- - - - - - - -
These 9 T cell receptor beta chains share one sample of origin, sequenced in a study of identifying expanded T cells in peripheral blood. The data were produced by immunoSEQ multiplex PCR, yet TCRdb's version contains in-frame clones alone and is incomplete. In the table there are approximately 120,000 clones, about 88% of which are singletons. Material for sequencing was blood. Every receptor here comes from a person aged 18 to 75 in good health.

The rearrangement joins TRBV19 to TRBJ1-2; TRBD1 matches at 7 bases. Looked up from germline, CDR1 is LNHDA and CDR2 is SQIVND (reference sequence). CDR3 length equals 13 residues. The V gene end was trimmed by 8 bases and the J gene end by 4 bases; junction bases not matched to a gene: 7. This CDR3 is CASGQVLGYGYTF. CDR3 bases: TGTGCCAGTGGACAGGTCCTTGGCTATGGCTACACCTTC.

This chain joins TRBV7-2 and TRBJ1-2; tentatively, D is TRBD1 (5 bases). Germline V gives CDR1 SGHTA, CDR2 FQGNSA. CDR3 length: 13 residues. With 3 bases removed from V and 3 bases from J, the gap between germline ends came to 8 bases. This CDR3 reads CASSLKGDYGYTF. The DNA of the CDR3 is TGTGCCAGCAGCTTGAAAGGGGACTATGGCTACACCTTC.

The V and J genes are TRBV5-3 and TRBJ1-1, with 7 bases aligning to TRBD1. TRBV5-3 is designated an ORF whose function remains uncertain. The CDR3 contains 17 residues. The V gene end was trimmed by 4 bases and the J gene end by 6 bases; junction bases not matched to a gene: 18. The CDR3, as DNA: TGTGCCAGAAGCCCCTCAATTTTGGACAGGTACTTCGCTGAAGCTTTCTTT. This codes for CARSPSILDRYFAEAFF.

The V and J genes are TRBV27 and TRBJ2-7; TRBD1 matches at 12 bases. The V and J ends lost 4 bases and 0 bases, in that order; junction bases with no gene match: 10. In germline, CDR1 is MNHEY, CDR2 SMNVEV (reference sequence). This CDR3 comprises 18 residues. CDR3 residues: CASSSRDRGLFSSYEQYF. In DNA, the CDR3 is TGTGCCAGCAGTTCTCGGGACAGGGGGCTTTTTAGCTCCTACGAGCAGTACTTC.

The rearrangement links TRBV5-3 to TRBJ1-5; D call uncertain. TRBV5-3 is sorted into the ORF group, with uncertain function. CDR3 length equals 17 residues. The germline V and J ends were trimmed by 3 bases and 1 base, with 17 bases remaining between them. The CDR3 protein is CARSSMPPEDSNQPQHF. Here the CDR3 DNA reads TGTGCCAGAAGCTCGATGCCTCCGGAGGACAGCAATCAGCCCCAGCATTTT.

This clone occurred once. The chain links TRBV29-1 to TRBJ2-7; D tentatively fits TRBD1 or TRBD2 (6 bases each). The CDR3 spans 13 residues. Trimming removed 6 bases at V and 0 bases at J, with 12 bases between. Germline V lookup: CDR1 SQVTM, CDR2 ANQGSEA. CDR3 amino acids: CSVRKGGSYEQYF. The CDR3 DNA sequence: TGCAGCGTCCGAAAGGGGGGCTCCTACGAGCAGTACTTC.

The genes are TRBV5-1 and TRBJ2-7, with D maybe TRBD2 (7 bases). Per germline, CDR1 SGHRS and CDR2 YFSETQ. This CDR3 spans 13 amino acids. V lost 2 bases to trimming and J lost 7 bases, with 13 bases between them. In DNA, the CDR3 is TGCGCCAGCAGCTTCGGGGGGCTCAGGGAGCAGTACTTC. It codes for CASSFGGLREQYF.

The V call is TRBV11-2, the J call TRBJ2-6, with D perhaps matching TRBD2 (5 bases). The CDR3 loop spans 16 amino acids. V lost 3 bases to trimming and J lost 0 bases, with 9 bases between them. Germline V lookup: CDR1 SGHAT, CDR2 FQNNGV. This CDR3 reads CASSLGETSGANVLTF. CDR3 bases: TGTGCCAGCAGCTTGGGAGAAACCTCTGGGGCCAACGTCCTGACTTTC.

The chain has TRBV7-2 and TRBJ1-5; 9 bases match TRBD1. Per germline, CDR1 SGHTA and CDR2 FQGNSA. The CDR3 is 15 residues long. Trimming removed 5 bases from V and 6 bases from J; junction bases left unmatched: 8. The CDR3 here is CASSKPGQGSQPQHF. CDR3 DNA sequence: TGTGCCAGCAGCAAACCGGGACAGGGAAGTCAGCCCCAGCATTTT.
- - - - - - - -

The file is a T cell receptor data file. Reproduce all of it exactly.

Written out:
These 9 T cell receptor beta chains share one sample of origin, sequenced in a study of identifying expanded T cells in peripheral blood. The data were produced by immunoSEQ multiplex PCR, yet TCRdb's version contains in-frame clones alone and is incomplete. In the table there are approximately 120,000 clones, about 88% of which are singletons. Material for sequencing was blood. Every receptor here comes from a person aged 18 to 75 in good health.

The rearrangement joins TRBV19 to TRBJ1-2; TRBD1 matches at 7 bases. Looked up from germline, CDR1 is LNHDA and CDR2 is SQIVND (reference sequence). CDR3 length equals 13 residues. The V gene end was trimmed by 8 bases and the J gene end by 4 bases; junction bases not matched to a gene: 7. This CDR3 is CASGQVLGYGYTF. CDR3 bases: TGTGCCAGTGGACAGGTCCTTGGCTATGGCTACACCTTC.

This chain joins TRBV7-2 and TRBJ1-2; tentatively, D is TRBD1 (5 bases). Germline V gives CDR1 SGHTA, CDR2 FQGNSA. CDR3 length: 13 residues. With 3 bases removed from V and 3 bases from J, the gap between germline ends came to 8 bases. This CDR3 reads CASSLKGDYGYTF. The DNA of the CDR3 is TGTGCCAGCAGCTTGAAAGGGGACTATGGCTACACCTTC.

The V and J genes are TRBV5-3 and TRBJ1-1, with 7 bases aligning to TRBD1. TRBV5-3 is designated an ORF whose function remains uncertain. The CDR3 contains 17 residues. The V gene end was trimmed by 4 bases and the J gene end by 6 bases; junction bases not matched to a gene: 18. The CDR3, as DNA: TGTGCCAGAAGCCCCTCAATTTTGGACAGGTACTTCGCTGAAGCTTTCTTT. This codes for CARSPSILDRYFAEAFF.

The V and J genes are TRBV27 and TRBJ2-7; TRBD1 matches at 12 bases. The V and J ends lost 4 bases and 0 bases, in that order; junction bases with no gene match: 10. In germline, CDR1 is MNHEY, CDR2 SMNVEV (reference sequence). This CDR3 comprises 18 residues. CDR3 residues: CASSSRDRGLFSSYEQYF. In DNA, the CDR3 is TGTGCCAGCAGTTCTCGGGACAGGGGGCTTTTTAGCTCCTACGAGCAGTACTTC.

The rearrangement links TRBV5-3 to TRBJ1-5; D call uncertain. TRBV5-3 is sorted into the ORF group, with uncertain function. CDR3 length equals 17 residues. The germline V and J ends were trimmed by 3 bases and 1 base, with 17 bases remaining between them. The CDR3 protein is CARSSMPPEDSNQPQHF. Here the CDR3 DNA reads TGTGCCAGAAGCTCGATGCCTCCGGAGGACAGCAATCAGCCCCAGCATTTT.

This clone occurred once. The chain links TRBV29-1 to TRBJ2-7; D tentatively fits TRBD1 or TRBD2 (6 bases each). The CDR3 spans 13 residues. Trimming removed 6 bases at V and 0 bases at J, with 12 bases between. Germline V lookup: CDR1 SQVTM, CDR2 ANQGSEA. CDR3 amino acids: CSVRKGGSYEQYF. The CDR3 DNA sequence: TGCAGCGTCCGAAAGGGGGGCTCCTACGAGCAGTACTTC.

The genes are TRBV5-1 and TRBJ2-7, with D maybe TRBD2 (7 bases). Per germline, CDR1 SGHRS and CDR2 YFSETQ. This CDR3 spans 13 amino acids. V lost 2 bases to trimming and J lost 7 bases, with 13 bases between them. In DNA, the CDR3 is TGCGCCAGCAGCTTCGGGGGGCTCAGGGAGCAGTACTTC. It codes for CASSFGGLREQYF.

The V call is TRBV11-2, the J call TRBJ2-6, with D perhaps matching TRBD2 (5 bases). The CDR3 loop spans 16 amino acids. V lost 3 bases to trimming and J lost 0 bases, with 9 bases between them. Germline V lookup: CDR1 SGHAT, CDR2 FQNNGV. This CDR3 reads CASSLGETSGANVLTF. CDR3 bases: TGTGCCAGCAGCTTGGGAGAAACCTCTGGGGCCAACGTCCTGACTTTC.

The chain has TRBV7-2 and TRBJ1-5; 9 bases match TRBD1. Per germline, CDR1 SGHTA and CDR2 FQGNSA. The CDR3 is 15 residues long. Trimming removed 5 bases from V and 6 bases from J; junction bases left unmatched: 8. The CDR3 here is CASSKPGQGSQPQHF. CDR3 DNA sequence: TGTGCCAGCAGCAAACCGGGACAGGGAAGTCAGCCCCAGCATTTT.